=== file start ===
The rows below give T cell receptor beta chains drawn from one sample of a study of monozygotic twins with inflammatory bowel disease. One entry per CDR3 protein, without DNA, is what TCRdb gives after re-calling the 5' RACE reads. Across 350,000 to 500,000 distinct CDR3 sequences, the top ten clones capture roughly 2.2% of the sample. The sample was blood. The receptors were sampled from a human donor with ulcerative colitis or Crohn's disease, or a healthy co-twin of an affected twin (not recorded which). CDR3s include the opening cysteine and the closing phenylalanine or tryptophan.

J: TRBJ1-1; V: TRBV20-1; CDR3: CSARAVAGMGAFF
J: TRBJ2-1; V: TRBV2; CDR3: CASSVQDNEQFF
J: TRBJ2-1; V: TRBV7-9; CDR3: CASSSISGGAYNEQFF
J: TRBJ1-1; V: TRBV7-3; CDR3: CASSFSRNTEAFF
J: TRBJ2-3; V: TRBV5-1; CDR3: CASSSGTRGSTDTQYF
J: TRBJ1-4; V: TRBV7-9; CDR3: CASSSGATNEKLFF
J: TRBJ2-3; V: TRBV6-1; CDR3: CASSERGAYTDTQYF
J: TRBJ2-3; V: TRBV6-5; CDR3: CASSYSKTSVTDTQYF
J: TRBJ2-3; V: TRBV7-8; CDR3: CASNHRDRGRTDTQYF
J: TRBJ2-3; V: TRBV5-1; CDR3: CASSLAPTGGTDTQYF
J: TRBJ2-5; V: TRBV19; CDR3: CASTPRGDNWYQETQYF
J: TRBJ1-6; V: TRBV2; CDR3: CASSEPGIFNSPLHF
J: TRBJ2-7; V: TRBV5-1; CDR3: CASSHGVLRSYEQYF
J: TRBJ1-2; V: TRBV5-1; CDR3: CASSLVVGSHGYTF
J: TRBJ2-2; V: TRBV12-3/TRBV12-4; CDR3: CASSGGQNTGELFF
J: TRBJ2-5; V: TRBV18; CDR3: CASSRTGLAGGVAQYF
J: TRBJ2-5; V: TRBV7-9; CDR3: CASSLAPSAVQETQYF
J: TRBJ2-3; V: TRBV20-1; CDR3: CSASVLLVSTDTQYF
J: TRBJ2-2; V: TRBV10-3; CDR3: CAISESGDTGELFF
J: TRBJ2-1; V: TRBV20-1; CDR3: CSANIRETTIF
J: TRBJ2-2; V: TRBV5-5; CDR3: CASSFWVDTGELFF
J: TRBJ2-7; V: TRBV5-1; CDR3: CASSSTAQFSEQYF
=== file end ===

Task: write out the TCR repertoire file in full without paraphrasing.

The rows below give T cell receptor beta chains drawn from one sample of a study of monozygotic twins with inflammatory bowel disease. One entry per CDR3 protein, without DNA, is what TCRdb gives after re-calling the 5' RACE reads. Across 350,000 to 500,000 distinct CDR3 sequences, the top ten clones capture roughly 2.2% of the sample. The sample was blood. The receptors were sampled from a human donor with ulcerative colitis or Crohn's disease, or a healthy co-twin of an affected twin (not recorded which). CDR3s include the opening cysteine and the closing phenylalanine or tryptophan.

J: TRBJ1-1; V: TRBV20-1; CDR3: CSARAVAGMGAFF
J: TRBJ2-1; V: TRBV2; CDR3: CASSVQDNEQFF
J: TRBJ2-1; V: TRBV7-9; CDR3: CASSSISGGAYNEQFF
J: TRBJ1-1; V: TRBV7-3; CDR3: CASSFSRNTEAFF
J: TRBJ2-3; V: TRBV5-1; CDR3: CASSSGTRGSTDTQYF
J: TRBJ1-4; V: TRBV7-9; CDR3: CASSSGATNEKLFF
J: TRBJ2-3; V: TRBV6-1; CDR3: CASSERGAYTDTQYF
J: TRBJ2-3; V: TRBV6-5; CDR3: CASSYSKTSVTDTQYF
J: TRBJ2-3; V: TRBV7-8; CDR3: CASNHRDRGRTDTQYF
J: TRBJ2-3; V: TRBV5-1; CDR3: CASSLAPTGGTDTQYF
J: TRBJ2-5; V: TRBV19; CDR3: CASTPRGDNWYQETQYF
J: TRBJ1-6; V: TRBV2; CDR3: CASSEPGIFNSPLHF
J: TRBJ2-7; V: TRBV5-1; CDR3: CASSHGVLRSYEQYF
J: TRBJ1-2; V: TRBV5-1; CDR3: CASSLVVGSHGYTF
J: TRBJ2-2; V: TRBV12-3/TRBV12-4; CDR3: CASSGGQNTGELFF
J: TRBJ2-5; V: TRBV18; CDR3: CASSRTGLAGGVAQYF
J: TRBJ2-5; V: TRBV7-9; CDR3: CASSLAPSAVQETQYF
J: TRBJ2-3; V: TRBV20-1; CDR3: CSASVLLVSTDTQYF
J: TRBJ2-2; V: TRBV10-3; CDR3: CAISESGDTGELFF
J: TRBJ2-1; V: TRBV20-1; CDR3: CSANIRETTIF
J: TRBJ2-2; V: TRBV5-5; CDR3: CASSFWVDTGELFF
J: TRBJ2-7; V: TRBV5-1; CDR3: CASSSTAQFSEQYF